U.S. Committee for Refugees World Refugee Survey 2004 - Jordan
|Publisher||United States Committee for Refugees and Immigrants|
|Publication Date||25 May 2004|
|Cite as||United States Committee for Refugees and Immigrants, U.S. Committee for Refugees World Refugee Survey 2004 - Jordan , 25 May 2004, available at: http://www.refworld.org/docid/40b4593ec.html [accessed 31 July 2016]|
|Disclaimer||This is not a UNHCR publication. UNHCR is not responsible for, nor does it necessarily endorse, its content. Any views expressed are solely those of the author or publisher and do not necessarily reflect those of UNHCR, the United Nations or its Member States.|
At the end of 2003, Jordan hosted more than 155,000 Palestinian refugees from the Gaza Strip registered with the UN Relief and Works Agency for Palestine Refugees in the Near East (UNRWA), and more than 7,900 non-Palestinian refugees and asylum seekers registered with the UN High Commissioner for Refugees (UNHCR). Of the 3,900 new cases registered during 2003, almost 3,600 were Iraqis. Small numbers of Syrians, Sudanese, and Somalis also arrived in Jordan during the year. An estimated 300,000 Iraqis continued to live in Jordan during 2003 in refugee-like situations although it was unclear how many were refugees.
Palestinians still constitute more than half of Jordan's total population, but Jordan recognizes the vast majority of them as citizens, including some 1.55 million Palestinians registered with UNRWA from the West Bank. In addition, there are about 800,000 displaced from the West Bank by the 1967 Arab-Israeli War who are Jordanian citizens. The U.S. Committee for Refugees no longer counts those with Jordanian citizenship as refugees even though they may be registered with UNRWA. (See "A Refugee is a Refugee," World Refugee Survey 2003, at www.refugees.org. This statistical methodology has no bearing on the question of what rights, if any, they may be granted pursuant to UN General Assembly Resolution 194 or any final status negotiations.) Palestinians from Gaza, on the other hand, are not eligible for Jordanian citizenship and remain refugees.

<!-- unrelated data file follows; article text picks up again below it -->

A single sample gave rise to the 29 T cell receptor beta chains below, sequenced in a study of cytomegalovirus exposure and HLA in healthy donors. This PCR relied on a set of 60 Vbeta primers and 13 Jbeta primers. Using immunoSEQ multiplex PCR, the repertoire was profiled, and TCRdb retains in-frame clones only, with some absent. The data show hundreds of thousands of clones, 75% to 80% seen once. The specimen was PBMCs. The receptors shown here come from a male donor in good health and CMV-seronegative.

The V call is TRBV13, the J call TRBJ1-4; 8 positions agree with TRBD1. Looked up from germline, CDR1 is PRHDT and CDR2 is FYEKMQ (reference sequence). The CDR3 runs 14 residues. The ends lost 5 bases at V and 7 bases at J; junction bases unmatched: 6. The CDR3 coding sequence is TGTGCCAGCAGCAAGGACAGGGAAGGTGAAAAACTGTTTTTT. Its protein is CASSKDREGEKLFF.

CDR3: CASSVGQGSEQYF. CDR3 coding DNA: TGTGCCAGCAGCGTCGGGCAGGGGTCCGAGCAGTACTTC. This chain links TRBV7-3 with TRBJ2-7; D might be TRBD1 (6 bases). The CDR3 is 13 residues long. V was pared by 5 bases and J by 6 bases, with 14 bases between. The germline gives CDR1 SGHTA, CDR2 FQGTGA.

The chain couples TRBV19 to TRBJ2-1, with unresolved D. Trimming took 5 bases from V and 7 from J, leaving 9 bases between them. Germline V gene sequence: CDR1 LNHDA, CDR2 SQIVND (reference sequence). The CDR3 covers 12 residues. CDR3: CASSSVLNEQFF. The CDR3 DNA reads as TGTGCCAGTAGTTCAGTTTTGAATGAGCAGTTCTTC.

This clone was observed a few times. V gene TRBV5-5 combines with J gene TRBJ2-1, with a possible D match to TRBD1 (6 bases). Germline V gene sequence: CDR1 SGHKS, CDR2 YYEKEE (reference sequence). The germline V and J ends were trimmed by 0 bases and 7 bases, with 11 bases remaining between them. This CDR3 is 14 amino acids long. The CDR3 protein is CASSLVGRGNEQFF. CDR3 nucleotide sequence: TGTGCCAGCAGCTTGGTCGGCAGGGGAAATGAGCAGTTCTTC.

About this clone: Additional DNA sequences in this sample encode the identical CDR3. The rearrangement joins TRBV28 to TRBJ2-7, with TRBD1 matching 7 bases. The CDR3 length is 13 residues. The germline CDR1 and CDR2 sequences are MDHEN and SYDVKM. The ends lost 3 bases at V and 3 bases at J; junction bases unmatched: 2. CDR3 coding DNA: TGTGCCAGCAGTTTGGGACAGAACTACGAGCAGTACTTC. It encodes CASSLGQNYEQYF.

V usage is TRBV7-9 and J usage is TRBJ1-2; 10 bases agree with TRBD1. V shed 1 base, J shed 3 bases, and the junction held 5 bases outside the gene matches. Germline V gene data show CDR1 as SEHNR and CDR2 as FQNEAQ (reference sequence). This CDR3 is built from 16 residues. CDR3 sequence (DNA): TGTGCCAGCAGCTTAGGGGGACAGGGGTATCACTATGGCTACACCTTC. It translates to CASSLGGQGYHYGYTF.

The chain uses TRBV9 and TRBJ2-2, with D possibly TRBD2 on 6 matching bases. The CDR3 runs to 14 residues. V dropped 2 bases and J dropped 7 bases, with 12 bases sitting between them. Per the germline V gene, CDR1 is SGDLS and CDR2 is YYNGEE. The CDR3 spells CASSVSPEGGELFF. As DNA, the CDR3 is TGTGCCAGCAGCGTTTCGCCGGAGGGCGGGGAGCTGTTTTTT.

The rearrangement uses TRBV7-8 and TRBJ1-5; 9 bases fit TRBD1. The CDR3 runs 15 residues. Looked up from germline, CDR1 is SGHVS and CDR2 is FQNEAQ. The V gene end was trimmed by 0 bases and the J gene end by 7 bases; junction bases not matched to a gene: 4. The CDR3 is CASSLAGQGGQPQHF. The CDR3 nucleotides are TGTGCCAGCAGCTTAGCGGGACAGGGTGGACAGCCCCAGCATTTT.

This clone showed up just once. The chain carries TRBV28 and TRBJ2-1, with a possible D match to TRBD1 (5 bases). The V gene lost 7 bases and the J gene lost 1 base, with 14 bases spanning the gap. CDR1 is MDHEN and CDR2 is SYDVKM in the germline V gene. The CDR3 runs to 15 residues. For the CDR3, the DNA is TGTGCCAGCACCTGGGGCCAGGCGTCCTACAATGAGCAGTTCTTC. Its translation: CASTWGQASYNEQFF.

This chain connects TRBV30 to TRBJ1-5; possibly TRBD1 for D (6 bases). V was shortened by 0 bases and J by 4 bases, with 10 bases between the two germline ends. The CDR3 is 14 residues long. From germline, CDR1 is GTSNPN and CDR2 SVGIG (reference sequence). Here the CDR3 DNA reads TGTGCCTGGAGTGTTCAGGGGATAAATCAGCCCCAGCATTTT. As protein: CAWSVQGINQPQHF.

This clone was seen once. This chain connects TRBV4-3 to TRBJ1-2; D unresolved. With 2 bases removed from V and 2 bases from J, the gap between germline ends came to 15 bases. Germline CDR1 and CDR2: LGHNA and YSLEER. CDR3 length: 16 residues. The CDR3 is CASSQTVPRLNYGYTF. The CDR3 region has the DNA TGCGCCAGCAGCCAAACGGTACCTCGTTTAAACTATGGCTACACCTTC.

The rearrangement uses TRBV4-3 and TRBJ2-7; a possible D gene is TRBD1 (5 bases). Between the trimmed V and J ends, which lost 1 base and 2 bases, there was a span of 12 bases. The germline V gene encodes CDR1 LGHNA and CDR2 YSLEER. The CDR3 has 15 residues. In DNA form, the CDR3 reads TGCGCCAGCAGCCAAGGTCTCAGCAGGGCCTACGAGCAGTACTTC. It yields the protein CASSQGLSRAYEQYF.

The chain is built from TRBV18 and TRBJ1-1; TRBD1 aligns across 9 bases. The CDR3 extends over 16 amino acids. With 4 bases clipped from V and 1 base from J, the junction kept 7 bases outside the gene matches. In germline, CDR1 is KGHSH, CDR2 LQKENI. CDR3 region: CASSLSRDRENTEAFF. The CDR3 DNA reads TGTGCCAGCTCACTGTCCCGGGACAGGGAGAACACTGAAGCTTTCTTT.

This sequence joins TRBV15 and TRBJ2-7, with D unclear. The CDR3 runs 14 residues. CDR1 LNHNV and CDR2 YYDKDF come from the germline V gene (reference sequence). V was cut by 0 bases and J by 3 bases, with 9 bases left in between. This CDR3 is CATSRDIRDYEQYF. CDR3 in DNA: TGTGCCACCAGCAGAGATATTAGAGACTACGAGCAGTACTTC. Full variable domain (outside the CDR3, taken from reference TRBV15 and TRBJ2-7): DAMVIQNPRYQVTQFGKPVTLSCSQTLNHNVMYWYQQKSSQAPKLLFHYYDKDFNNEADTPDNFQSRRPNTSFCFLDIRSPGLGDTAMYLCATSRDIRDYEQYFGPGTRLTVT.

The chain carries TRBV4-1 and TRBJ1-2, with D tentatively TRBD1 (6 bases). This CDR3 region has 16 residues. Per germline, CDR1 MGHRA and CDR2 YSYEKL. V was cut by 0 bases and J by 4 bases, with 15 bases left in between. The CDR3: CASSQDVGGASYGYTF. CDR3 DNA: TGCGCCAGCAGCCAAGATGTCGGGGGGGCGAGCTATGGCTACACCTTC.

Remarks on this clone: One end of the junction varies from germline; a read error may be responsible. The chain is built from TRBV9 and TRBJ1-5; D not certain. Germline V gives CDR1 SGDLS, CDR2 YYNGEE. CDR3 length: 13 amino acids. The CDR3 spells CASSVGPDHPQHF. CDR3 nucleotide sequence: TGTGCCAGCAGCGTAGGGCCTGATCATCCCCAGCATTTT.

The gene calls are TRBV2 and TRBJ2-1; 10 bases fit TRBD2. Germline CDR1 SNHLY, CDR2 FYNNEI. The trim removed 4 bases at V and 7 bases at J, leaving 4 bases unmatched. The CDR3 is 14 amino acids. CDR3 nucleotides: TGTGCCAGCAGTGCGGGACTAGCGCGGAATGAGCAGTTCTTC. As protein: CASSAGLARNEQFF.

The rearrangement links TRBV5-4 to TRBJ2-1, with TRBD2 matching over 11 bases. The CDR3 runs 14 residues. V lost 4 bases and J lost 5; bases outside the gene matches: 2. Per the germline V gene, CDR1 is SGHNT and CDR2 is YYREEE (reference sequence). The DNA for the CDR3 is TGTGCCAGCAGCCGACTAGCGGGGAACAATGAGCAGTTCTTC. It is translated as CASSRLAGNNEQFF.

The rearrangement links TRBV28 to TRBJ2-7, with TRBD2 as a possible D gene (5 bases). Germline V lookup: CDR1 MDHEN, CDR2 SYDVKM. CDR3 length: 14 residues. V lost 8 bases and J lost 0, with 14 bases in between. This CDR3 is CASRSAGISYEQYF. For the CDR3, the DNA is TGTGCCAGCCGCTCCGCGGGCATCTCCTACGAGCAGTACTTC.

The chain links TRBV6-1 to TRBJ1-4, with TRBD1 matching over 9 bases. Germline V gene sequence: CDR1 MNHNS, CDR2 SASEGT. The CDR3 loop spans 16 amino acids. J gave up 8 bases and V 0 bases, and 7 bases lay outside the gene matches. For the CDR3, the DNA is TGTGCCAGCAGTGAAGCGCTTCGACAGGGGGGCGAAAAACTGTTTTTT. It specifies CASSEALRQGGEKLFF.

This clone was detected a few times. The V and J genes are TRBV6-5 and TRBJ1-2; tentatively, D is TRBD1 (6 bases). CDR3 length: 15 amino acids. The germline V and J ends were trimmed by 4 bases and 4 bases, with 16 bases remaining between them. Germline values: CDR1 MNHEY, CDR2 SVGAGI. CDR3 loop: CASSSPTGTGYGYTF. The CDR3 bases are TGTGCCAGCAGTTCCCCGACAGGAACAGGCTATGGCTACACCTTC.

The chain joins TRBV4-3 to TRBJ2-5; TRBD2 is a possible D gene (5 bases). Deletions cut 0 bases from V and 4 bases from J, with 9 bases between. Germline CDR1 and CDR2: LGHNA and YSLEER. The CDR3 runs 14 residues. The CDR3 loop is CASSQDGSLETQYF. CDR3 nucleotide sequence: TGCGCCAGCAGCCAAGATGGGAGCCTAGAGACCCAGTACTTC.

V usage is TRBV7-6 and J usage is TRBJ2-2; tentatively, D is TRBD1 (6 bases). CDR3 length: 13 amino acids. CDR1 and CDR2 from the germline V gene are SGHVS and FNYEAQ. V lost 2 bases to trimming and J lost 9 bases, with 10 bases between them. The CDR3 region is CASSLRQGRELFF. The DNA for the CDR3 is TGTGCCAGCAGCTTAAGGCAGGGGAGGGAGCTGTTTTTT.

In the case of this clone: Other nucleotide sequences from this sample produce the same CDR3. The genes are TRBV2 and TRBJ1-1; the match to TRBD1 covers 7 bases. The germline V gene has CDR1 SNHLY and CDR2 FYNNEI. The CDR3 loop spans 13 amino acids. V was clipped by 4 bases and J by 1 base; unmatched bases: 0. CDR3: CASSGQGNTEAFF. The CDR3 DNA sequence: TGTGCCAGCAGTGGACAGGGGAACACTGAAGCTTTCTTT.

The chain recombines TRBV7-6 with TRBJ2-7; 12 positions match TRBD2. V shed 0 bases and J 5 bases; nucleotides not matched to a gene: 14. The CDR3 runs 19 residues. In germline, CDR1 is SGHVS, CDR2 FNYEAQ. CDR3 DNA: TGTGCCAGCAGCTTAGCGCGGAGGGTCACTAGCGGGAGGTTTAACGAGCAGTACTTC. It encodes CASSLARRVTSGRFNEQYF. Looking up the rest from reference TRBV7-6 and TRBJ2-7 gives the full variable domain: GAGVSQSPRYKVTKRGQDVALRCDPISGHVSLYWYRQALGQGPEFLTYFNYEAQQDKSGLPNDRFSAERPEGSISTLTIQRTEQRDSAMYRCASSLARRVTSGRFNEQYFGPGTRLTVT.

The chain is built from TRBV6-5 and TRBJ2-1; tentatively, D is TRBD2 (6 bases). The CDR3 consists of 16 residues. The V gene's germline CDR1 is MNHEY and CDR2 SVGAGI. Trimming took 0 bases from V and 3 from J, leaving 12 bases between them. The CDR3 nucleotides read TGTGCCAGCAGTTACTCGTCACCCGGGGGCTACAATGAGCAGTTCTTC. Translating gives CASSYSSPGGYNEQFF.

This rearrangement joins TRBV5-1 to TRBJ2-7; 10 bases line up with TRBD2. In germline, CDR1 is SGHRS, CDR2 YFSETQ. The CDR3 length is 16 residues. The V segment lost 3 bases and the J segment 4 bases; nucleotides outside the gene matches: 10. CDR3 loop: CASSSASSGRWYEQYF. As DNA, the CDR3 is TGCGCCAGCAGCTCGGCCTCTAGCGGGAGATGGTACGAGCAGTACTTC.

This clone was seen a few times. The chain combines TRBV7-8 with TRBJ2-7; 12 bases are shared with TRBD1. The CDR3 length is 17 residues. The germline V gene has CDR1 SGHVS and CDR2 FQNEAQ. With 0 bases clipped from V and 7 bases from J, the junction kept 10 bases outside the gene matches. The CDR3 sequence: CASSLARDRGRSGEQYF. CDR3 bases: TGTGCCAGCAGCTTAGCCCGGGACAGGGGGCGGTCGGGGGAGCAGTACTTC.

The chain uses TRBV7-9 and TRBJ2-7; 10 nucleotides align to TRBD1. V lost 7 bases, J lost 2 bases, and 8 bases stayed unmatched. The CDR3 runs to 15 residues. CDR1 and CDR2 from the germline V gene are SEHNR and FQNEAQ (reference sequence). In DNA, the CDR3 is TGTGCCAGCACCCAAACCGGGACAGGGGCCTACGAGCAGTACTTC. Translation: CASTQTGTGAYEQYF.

Developments in 2003
As the United States invaded Iraq, Jordan prepared to assist up to 100,000 arrivals – Iraqi refugees and third-country nationals – fleeing the hostilities. Fearing a repeat of the 1991 Gulf War which sent more than 1.7 million refugees into the Kingdom, Jordan sealed its borders against new refugees.
With a guarantee from the UN that the government would not have to grant asylum to new arrivals, Jordan and UNHCR set up two temporary transit camps near the town of Ruweishid – approximately 70 km from the Iraqi border – to process mostly Asian workers transiting through the country – and Iraqis, who do not require visas to enter Jordan. Authorities opened an additional camp in the no-man's land between the two countries to conduct security clearances of others not allowed to enter the country, including those without transit visas or valid travel documents. Jordan agreed to allow the refugees temporary shelter while UNHCR coordinated repatriation or resettlement options.
In August, Jordanian authorities permitted some 400 Palestinians married to Jordanian women to enter Jordan from Ruweishid. However, two Somali refugees set themselves on fire in September, protesting a lack of response to their asylum requests and damaging a UN building in the camp. Authorities rescued the refugees, who refused repatriation to Somalia and demanded asylum elsewhere.
By year's end, more than 500 refugees – mostly Palestinians, Sudanese, and Somalis – remained in Ruweishid camp. The International Organization for Migration returned ten Somalis and Sudanese to Iraq, and 14 more planned to repatriate after the New Year. UNHCR recognized an additional 90 as refugees and expected to repatriate the rest. Most of the more than 400 Palestinians in the camp carried Iraqi documents, although 26 held Egyptian documents and 3 others had Lebanese papers. Egypt accepted just ten for return, and Lebanon rejected all three. The Palestinians refused to return to Iraq, stating that conditions in the country remained hostile towards Palestinians and the UN could not guarantee their safety.
Stranded in No-man's Land
In a last minute decision, Jordan extended its December 31 deadline to close the Ruweishid camp, shelving plans to transfer the population to the no-man's land camp at al-Karama, between Iraq and Jordan. Nearly 1,200 refugees have been stranded there since April 2003. Most are Iranian Kurds – although some are reportedly members of the Iranian opposition group People's Mojahedin (MEK) – who fled from Iraq's al-Tash camp where they had lived for 23 years. Jordan refuses to admit al-Karama residents into the country, insisting on third-country resettlement, repatriation, or return to Iraq; the Iranians refuse all options but resettlement. Camp residents live in tents, with access to food, clean water, and sanitation, but no electricity and little protection against the elements. Summertime in the desert brought soaring temperatures and dust storms, and in the winter, there was snow, wind, and extreme cold. UNHCR, American, and Australian authorities led the continuing efforts to secure resettlement options for these refugees.
Jordan is not a party to the UN Refugee Convention, but observes the terms of a Memorandum of Understanding signed in 1998 with the UNHCR governing treatment of asylum seekers and respect for UNHCR's refugee status determinations.